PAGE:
• Robert J. Barro & Paul M. Romer, 1991. "Economic Growth," NBER Books, National Bureau of Economic Research, Inc, number barr91-1.
    9. Pack, Howard & Westphal, Larry E., 1986. "Industrial strategy and technological change : Theory versus reality," Journal of Development Economics, Elsevier, vol. 22(1), pages 87-128, June.
    10. Elhanan Helpman & David T. Coe, 1993. "International RandD Spillovers," IMF Working Papers 93/84, International Monetary Fund.
    Full references (including those not matched with items on IDEAS)

    Citations

    Citations are extracted by the CitEc Project, subscribe to its RSS feed for this item.
    as in new window

    Cited by:
    1. Singh, Lakhwinder, 2006. "Domestic and International Knowledge Spillovers in the South Korean Manufacturing Industries," MPRA Paper 98, University Library of Munich, Germany.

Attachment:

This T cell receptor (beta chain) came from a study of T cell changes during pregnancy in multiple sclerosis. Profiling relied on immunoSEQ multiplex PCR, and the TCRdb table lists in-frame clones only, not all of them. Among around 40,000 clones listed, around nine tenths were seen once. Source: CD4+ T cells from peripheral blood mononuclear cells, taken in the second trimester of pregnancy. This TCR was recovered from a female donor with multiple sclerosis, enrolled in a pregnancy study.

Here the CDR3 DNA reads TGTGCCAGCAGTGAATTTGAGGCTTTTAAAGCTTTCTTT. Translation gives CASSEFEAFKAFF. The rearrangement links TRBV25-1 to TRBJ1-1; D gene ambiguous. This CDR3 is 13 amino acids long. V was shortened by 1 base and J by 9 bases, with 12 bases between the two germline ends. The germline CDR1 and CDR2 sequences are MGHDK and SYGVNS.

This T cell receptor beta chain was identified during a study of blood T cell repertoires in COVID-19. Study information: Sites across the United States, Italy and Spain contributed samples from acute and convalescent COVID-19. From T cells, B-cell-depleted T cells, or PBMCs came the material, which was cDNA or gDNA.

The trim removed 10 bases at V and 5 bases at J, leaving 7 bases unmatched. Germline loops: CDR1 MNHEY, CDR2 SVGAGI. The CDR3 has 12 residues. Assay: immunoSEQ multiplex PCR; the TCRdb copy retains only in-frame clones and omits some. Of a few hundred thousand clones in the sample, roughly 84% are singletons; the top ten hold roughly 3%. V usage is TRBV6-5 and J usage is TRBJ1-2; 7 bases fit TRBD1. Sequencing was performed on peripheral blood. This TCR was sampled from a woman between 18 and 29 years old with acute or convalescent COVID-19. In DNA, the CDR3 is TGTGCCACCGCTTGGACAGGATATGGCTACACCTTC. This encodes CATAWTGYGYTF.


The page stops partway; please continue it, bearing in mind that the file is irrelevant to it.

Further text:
2. David Greenaway & Neil Foster & Rod Falvey, 2002. "North-South Trade, Knowledge Spillovers and Growth," European Economy Group Working Papers 15, European Economy Group.
    3. Emerson Marinho & Maurício Benegas & Flávio Ataliba, 2005. "Vantagem Comparativa Dinâmica E Crescimento Endógeno Numa Economia Com Dois Setores: Agrícola E Industrial," Anais do XXXIII Encontro Nacional de Economia [Proceedings of the 33th Brazilian Economics Meeting] 141, ANPEC - Associação Nacional dos Centros de Pósgraduação em Economia [Brazilian Association of Graduate Programs in Economics].
    4. Singh, Lakhwinder, 2006. "Globalization, national innovation systems and response of public policy," MPRA Paper 641, University Library of Munich, Germany.
    5. Alston, Julian M., 2002. "Spillovers," Australian Journal of Agricultural and Resource Economics, Australian Agricultural and Resource Economics Society, vol. 46(3), September.